Five paths

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The five paths (Skt. pañcamārga, T. lam lnga ལམ་ལྔ་; C. wuwei; J. goi) are stages in the spiritual path that are identified in the Sanskrit tradition.[1]

The five paths are:

  1. The path of accumulation (saṃbhāra-mārga)
  2. The path of preparation or application (prayoga-mārga)
  3. The path of seeing (darśana-mārga)
  4. The path of meditation (bhāvanā-mārga)
  5. The path of no more learning or consummation (aśaikṣā-mārga)

Distinctions between different vehicles

The Sanskrit Mahayana tradition identifies three vehicles that can be followed as the path to enlightenment: the vehicle of listeners, the pratyekabuddha vehicle, and the bodhisattva vehicle. The first two vehicles, called the lower vehicles, are suitable for beings of lesser capacity, and the bodhisattva vehicle is for those of the highest capacity. Each of the three vehicles can be presented in terms of the five paths.

The key distinctions between the lower vehicles and the bodhisattva vehicle, in terms of the five paths, are:

  • on the lower vehicles (sravaka and pratyekabuddha):
    • the practitioner is motivated by the desire to liberate oneself from cyclic existence (samsara)
    • the endpoint of the path is the realization of selflessness (anātman) and the attainment of arhathood
  • on the bodhisattva vehicle:
    • the practitioner is motivated by the wish to free all sentient beings from from cyclic existence (samsara)
    • the endpoint of the path is the realization of emptiness (sunyata) -- specifically the two-fold emptiness of self and other -- and the attainment of buddhahood

Bodhisattva vehicle

Superior motivation

From the bodhisattva-vehicle point of view, the motivation and the realization of the lower vehicles are inferior because:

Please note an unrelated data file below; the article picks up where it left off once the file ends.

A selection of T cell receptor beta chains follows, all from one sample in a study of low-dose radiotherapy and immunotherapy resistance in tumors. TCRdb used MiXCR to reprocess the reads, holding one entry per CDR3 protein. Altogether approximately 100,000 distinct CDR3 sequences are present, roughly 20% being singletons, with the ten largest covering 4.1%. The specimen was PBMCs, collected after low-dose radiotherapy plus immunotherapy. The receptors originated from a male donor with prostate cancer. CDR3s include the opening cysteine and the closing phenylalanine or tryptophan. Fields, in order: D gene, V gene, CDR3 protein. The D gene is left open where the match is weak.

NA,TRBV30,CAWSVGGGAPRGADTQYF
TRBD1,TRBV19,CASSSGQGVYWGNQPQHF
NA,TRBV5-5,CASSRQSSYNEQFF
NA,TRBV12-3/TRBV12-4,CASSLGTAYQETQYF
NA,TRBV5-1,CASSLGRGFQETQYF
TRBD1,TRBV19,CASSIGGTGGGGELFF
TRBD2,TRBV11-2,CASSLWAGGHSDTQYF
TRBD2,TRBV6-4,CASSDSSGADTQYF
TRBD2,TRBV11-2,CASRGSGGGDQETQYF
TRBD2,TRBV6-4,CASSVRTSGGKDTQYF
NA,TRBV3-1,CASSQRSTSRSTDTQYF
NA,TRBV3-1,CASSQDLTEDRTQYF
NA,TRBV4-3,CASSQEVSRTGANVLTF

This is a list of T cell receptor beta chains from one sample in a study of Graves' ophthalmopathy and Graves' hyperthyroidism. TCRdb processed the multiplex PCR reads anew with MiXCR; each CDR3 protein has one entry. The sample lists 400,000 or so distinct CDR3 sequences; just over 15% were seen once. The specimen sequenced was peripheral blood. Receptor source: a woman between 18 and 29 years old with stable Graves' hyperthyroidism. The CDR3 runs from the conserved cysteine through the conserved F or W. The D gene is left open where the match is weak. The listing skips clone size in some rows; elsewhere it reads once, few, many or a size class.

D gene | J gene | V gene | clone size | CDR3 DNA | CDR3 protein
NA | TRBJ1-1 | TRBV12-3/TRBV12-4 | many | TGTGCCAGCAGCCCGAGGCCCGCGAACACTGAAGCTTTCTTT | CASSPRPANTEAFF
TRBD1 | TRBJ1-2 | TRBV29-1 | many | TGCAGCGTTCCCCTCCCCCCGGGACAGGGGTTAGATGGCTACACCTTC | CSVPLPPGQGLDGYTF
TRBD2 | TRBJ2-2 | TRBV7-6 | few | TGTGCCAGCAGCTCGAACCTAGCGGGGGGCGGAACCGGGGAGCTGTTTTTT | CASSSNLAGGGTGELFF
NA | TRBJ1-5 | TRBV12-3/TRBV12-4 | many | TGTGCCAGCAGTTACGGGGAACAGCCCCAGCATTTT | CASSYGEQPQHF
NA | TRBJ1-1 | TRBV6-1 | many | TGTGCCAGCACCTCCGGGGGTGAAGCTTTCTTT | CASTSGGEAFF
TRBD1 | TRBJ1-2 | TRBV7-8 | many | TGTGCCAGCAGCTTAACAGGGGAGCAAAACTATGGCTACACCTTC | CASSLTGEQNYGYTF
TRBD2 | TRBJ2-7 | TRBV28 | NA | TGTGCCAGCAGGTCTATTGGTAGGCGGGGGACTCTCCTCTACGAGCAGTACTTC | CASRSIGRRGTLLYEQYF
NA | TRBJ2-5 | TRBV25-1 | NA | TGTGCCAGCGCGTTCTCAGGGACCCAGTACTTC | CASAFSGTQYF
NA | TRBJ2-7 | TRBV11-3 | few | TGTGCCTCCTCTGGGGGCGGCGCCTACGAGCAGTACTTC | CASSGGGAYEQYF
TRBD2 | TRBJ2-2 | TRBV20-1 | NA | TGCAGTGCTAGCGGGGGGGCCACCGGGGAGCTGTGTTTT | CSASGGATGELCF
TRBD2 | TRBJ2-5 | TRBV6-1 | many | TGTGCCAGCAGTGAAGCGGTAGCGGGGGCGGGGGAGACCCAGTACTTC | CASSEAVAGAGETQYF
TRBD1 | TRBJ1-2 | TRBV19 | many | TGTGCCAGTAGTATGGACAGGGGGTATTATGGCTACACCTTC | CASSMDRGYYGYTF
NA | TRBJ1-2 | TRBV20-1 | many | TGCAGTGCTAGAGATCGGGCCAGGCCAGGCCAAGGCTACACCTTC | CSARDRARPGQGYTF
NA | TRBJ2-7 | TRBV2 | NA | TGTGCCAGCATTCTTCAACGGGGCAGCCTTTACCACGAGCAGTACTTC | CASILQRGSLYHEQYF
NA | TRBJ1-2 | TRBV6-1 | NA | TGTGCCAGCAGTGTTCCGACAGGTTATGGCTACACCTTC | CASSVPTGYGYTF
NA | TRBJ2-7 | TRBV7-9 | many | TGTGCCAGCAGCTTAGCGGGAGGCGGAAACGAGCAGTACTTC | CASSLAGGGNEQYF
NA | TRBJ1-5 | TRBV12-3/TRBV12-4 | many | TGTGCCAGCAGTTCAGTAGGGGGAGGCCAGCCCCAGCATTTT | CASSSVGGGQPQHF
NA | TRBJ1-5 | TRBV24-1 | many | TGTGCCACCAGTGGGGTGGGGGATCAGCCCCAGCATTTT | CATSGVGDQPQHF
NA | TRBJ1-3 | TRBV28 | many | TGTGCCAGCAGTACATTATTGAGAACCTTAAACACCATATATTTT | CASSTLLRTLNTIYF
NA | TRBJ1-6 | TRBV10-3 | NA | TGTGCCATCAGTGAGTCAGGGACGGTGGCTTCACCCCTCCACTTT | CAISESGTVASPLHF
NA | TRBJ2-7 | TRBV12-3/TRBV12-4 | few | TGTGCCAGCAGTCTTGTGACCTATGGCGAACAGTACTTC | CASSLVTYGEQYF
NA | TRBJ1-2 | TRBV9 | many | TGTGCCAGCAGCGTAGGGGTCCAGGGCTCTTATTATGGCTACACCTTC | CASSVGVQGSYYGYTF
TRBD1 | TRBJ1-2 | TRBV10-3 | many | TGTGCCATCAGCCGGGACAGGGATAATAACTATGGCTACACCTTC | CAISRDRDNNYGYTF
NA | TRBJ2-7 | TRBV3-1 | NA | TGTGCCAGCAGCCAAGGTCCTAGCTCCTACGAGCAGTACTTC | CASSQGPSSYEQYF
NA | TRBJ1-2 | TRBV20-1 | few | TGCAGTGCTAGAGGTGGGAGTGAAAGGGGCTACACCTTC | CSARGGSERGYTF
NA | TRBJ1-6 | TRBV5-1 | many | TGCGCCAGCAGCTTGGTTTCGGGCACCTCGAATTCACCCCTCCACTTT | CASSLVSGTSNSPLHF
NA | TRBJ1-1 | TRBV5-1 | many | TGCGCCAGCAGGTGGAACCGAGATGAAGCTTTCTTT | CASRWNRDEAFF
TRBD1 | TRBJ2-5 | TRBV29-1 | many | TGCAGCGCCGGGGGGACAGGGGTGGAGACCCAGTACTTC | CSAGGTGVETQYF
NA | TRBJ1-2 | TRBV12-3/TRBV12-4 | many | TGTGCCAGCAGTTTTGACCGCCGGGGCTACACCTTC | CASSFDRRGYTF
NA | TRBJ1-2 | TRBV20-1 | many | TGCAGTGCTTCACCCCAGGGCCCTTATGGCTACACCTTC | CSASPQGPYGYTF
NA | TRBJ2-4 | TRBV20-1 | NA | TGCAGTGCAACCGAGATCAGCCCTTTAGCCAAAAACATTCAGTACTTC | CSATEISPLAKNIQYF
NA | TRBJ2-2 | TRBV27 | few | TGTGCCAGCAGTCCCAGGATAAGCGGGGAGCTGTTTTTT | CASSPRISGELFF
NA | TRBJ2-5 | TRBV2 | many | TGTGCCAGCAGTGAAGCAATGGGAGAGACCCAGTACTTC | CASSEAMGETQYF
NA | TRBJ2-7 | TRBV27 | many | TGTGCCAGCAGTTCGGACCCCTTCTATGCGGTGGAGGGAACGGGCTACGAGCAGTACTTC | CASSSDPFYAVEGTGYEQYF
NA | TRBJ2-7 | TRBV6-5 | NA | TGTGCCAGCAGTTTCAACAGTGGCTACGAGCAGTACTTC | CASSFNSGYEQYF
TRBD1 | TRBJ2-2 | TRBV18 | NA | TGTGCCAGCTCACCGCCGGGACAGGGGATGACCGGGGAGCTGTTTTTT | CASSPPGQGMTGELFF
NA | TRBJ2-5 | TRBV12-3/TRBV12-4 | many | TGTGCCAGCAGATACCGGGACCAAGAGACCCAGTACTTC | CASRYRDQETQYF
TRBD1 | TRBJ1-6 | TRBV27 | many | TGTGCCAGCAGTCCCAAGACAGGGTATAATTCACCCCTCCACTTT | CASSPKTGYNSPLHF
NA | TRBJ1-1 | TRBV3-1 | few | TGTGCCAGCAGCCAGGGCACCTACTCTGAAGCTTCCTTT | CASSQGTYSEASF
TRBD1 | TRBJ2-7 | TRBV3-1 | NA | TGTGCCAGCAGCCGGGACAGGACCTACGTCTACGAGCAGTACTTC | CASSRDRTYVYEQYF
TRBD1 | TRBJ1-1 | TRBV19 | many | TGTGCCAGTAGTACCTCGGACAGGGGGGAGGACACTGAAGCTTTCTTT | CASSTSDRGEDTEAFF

• the sravakas and pratyekabuddhas are motivated to seek liberation for the self alone, which is inferior to the bodhisattva motivation to benefit all beings
  • the realization of the lower vehicles (anatman) is equivalent to the realization of selflessness of person (pudgalanairātmya), which is inferior to the bodhisattva realization of the two-fold emptiness of self and other

Paths and bhumis

When the bodhisattva vehicle is described in the terms of the five paths, this presentation enumerates a set of ten bodhisattva grounds (ten bhumis) that are attained in the later stages of the paths.

  • The first bodhisattva ground (bhumi 1) is traversed on the path of seeing
  • The remaining bodhisattva grounds (bhumi 2-10) are traversed on the path of meditation

Two types of obscurations

The bodhisattva vehicle identifies "two types of obscurations" (āvaraṇa) that must be overcome on the five paths:[2]

  • "emotional obscurations" (kleśā-varaṇa), which are overcome upon attainment of the path of seeing
  • "cognitive obscurations" (jñeyā-varaṇa), which are overcome on the path of meditation

Textual origins

The five paths were first presented in the Sarvastivada Abhidharma texts, and then further developed in Sanskrit Mahayana texts associated with Yogacara school.[1]

References

  1. 1.0 1.1 Buswell & Lopez 2014, s.v. pañcamārga.
  2. Jikdrel Yeshe Dorje 1991, p. 107.


Sources

Further reading

  • Brunnhölzl, Karl (2011), Gone Beyond: The Prajnaparamita Sutras, The Ornament of Clear Realization, and Its Commentaries in the Tibetan Kagyu Tradition, Volume One, Snow Lion 
  • Book icoline.svg Gethin, Rupert (1998), Foundations of Buddhism (Kindle ed.), Oxford University Press , "Chapter 7, Section: The scheme of the five paths"
  • Book icoline.svg Harvey, Peter (2013), An Introduction to Buddhism (Second ed.), Cambridge University Press , "Chapter 11"

External links